4.1.4 Classification
A plethora of pharmacologically active naturally occurring substances derived from ‘medicinal plants’ essentially comprise of rather large and complex molecules that invariably possess one or more than one of the chemical functional moieties which are responsible for attributing characteristic features for alcohol, phenols, esters, aldehydes, ketones, oxides and organic acids. In fact, the aforesaid chemical groups are often attached to the molecular skeletons (e.g. aromatic, heterocyclic compounds) of noticeable diversified nature and complexity.
In the light of the following two observations, the phytochemical classification is eventually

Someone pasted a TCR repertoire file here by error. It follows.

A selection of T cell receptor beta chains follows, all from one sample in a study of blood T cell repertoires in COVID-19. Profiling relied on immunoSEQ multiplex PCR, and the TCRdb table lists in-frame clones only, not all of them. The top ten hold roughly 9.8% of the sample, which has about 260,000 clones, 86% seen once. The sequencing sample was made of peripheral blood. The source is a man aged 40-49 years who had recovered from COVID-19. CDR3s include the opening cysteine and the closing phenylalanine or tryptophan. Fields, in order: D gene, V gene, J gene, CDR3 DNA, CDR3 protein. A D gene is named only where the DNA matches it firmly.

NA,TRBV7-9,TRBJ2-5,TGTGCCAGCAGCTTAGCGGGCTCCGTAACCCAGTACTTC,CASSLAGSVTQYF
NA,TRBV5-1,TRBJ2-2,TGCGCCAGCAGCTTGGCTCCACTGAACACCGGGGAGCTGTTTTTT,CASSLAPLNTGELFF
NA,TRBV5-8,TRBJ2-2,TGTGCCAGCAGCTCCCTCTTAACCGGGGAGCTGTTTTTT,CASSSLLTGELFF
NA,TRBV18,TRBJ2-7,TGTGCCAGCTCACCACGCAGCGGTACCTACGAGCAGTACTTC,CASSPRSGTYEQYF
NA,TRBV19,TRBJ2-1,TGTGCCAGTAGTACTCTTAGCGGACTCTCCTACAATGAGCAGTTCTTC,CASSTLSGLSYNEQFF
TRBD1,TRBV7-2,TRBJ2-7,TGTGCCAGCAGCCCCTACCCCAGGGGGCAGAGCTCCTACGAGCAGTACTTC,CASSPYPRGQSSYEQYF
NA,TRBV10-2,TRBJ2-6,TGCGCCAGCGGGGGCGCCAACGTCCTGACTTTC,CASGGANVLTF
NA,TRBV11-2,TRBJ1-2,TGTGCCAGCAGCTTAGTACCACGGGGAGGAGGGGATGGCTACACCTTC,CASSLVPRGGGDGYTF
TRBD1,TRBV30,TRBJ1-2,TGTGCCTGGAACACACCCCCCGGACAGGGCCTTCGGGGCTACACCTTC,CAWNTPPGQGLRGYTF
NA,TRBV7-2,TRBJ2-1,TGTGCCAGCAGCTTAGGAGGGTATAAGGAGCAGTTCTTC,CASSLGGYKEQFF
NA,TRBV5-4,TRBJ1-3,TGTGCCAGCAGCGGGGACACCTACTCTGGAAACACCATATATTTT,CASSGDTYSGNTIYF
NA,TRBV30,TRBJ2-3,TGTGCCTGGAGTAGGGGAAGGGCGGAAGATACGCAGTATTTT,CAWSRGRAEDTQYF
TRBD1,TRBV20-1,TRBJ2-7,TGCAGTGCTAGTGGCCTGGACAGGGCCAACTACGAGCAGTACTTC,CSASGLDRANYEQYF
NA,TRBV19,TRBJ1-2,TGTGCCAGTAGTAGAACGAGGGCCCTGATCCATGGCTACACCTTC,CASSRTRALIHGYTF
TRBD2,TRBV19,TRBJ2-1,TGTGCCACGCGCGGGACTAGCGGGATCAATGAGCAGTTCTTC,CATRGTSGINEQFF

done on a more rational and broader perspective:
(a) Morphine and salicylic acid has one phenolic—OH group in their molecule but structurally they are world-apart, and
(b) Essential (or volatile) oils mostly contain a mixture of substances, such as: hydrocarbons, ketones, aldehydes, and terpenes.
Therefore, ideally the phytochemical classification is solely based on the types of plant constituents present in the natural products, namely:
The above phytochemical classification will be further expatiated with the help of some typical examples from the domain ‘pharmacognosy’ along with their structures, wherever possible, as under:

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